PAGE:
C.O.R.E with Helena Fernandino and Wagner Moreira
by admin • July 8, 2019 • Summer Dance Intensive, Summer Intensives • 0 Comments
The first two weeks of our summer intensives are complete. Our dance students worked in their first two weeks in an intensive called C.O.R.E (Creating Opportunities for Research and Exploration). They worked with dancers, Helena Fernandino and Wagner Moreira. As these two artists are also parents, they switched off teaching time to take care of their family. In the first week we talked with Helena about her experience starting the intensive and in week two Wagner told us about continuing Helena’s work and bringing the intensive to a culminating close.
Helena Fernandino holds a masters degree in cognitive linguistics. She started her dance training in her home country of Brazil and continued her education in Belo Horizonte and throughout Europe, including Germany, Belgium and Austria. She has been based in Germany since 2003 working as a dancer, teacher and choreographer. As a dancer and choreographer her work includes video dance, site-specific performance and interventions in public spaces. In 2013 she was awarded the graduate scholarship from the State of Saxony for the Artistic Masterclass at Palucca University for Dance Dresden, researching the interface between dance and cognitive linguistics, with a focus on contemporary dance for children and adolescents. In 2014 she began her training as a Somatic Movement Educator – Body Mind Centering – © BMC.
Wagner Moreira was born in Brazil and has been living in Germany since 2003. As a teacher, freelance performer and choreographer, he has worked in various theatres, universities and international projects. In 2011, he was awarded a scholarship for the “International Choreographers Residency” at American Dance Festival at Duke University in Durham, North Carolina-USA. In 2012 he received the German Academic Exchange Service (DAAD) award in professional choreography for his outstanding social and intercultural commitment. In 2012 he received a Master of Arts in Choreography. For the last six years, Wagner has extended his C.O.R.E project to several mixed-able-bodied projects in Europe.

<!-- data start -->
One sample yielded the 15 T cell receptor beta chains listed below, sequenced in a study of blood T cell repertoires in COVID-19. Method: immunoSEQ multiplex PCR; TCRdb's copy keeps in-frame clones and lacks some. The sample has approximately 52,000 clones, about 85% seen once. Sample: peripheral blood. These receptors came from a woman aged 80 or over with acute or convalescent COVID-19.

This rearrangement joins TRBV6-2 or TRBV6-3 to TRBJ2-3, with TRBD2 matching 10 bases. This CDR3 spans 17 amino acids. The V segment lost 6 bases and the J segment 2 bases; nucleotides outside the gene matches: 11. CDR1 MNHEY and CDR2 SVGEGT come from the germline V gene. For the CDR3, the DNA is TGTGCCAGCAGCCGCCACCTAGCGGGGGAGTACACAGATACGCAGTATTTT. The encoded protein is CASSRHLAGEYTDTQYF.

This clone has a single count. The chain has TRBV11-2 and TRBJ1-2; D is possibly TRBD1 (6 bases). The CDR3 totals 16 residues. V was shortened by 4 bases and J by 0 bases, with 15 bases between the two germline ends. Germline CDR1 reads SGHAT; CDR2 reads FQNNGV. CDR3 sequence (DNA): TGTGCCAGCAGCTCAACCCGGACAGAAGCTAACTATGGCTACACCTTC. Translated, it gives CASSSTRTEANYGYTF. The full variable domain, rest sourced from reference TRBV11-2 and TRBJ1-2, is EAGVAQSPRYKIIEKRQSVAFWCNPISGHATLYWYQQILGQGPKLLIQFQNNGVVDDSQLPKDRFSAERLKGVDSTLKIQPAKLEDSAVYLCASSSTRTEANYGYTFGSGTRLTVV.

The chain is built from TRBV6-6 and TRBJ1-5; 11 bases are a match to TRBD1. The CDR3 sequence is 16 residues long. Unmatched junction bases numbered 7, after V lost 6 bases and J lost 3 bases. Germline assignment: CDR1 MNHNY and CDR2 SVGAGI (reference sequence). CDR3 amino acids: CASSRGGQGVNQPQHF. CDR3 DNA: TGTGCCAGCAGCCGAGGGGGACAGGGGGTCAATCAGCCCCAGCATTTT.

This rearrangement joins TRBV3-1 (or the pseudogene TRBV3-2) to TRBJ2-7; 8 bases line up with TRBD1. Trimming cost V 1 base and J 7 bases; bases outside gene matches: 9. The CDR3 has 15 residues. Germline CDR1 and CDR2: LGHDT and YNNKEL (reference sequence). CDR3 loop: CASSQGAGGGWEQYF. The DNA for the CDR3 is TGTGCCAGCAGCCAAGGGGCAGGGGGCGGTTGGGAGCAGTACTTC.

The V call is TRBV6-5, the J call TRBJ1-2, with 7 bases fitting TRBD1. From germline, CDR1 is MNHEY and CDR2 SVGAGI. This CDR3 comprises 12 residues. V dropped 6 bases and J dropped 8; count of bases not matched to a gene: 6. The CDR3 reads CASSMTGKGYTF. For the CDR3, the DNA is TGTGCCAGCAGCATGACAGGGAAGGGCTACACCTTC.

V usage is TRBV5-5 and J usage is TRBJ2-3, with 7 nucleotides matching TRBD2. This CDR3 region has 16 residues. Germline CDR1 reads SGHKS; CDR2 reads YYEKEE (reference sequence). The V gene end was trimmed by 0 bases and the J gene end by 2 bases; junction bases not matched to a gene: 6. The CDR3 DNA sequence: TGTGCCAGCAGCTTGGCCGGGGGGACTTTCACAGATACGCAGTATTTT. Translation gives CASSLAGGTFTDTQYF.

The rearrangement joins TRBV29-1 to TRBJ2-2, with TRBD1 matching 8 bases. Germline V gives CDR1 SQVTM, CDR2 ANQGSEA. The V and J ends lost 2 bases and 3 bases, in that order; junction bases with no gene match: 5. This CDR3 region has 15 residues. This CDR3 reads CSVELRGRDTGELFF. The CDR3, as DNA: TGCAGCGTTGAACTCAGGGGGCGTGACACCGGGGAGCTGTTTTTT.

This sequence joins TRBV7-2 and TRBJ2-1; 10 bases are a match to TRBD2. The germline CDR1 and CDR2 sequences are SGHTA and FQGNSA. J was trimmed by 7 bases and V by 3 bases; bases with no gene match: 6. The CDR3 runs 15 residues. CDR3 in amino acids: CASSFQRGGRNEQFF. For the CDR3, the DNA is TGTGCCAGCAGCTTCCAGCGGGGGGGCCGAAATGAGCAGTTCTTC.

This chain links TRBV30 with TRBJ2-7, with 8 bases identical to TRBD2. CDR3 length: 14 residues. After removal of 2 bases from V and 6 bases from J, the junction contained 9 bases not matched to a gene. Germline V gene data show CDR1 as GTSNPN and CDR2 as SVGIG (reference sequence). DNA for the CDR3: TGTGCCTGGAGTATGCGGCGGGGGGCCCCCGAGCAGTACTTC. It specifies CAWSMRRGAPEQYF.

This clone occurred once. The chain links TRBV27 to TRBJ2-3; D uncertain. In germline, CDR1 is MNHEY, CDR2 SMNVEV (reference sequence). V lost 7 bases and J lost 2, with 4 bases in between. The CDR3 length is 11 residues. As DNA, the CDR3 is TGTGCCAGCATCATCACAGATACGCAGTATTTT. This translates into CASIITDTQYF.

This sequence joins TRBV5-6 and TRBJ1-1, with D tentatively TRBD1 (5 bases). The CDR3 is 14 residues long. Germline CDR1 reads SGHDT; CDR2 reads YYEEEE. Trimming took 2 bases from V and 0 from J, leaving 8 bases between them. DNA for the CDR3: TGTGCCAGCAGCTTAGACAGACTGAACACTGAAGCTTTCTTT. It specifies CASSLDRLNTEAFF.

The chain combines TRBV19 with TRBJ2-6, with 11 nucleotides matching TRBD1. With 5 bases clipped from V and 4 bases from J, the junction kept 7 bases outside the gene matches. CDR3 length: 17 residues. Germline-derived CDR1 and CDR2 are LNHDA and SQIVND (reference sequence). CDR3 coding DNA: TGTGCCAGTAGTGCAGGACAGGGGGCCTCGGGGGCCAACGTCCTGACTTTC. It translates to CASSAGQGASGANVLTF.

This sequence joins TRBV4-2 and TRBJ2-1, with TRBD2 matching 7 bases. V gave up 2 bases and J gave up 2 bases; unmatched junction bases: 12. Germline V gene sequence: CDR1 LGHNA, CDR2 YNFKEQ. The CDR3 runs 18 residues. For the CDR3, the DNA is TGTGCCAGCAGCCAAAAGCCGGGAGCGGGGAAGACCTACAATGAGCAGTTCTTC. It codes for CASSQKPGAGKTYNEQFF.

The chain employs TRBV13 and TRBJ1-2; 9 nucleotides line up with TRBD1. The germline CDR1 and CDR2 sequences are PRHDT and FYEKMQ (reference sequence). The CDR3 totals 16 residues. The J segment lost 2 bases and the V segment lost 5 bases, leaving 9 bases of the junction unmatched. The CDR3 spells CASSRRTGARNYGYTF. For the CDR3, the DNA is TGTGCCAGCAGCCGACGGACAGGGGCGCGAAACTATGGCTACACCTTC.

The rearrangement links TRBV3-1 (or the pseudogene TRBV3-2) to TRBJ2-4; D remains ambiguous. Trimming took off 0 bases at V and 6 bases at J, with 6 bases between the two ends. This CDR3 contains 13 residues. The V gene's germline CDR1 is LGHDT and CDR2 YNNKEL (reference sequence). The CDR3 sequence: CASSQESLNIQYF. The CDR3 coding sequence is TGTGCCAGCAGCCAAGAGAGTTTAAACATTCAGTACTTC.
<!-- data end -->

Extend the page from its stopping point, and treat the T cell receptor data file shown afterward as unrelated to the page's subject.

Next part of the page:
What is C.O.R.E?
WAGNER: CORE is always changing and transforming. Now, what it actually means is Creating Opportunities of Research and Explorations, and it gives a frame for us to work in different ways. Anything from teaching, researching, and exploring to making productions in groups or alone. Just to create a space that could be a physical space or in a metaphorical way as well creating spaces and opportunities to get in touch with art and with people. It starts as a simple way to research and to explore the literal core of the body like the pelvis or where you move from. Then in terms of concepts, like what is the core of a concept you are working on. It could be about abilities or disabilities or it’s about time or space or communication or whatever the concept or format of a project. What is the core of the project?
What is the most important thing about the work you do as an artist?
HELENA: For me the most important thing is to communicate something, and not only to give but to receive something from people you are sharing with.
What about dance or movement do you find interesting to use as a tool of communication?
HELENA: I see the body as an instrument that everybody has, because of that I see it as a very accessible way to communicate. It’s an instrument to use in communication because everybody has a body and everybody has body experiences. For sure we are different because of our education, backgrounds, etc, but that is something that everybody has, the body and the movement that we share as human beings. I think because of that, body and movement are for me very rich and very large interesting ways to communicate something.
Is there a focal point of your intensive or a main concept that you hope the students take away?
HELENA: I hope they take away a consciousness about themselves and their body and their mind together. First of all that. Body and mind are always working together they are not separate they are working in spirals and sometimes one comes more into focus. Another thing I hope they take away is to be conscious of the body and they ways it can move and the qualities it has and the many possibilities it has to move. Through that I hope they find they’re own ways of moving their bodies.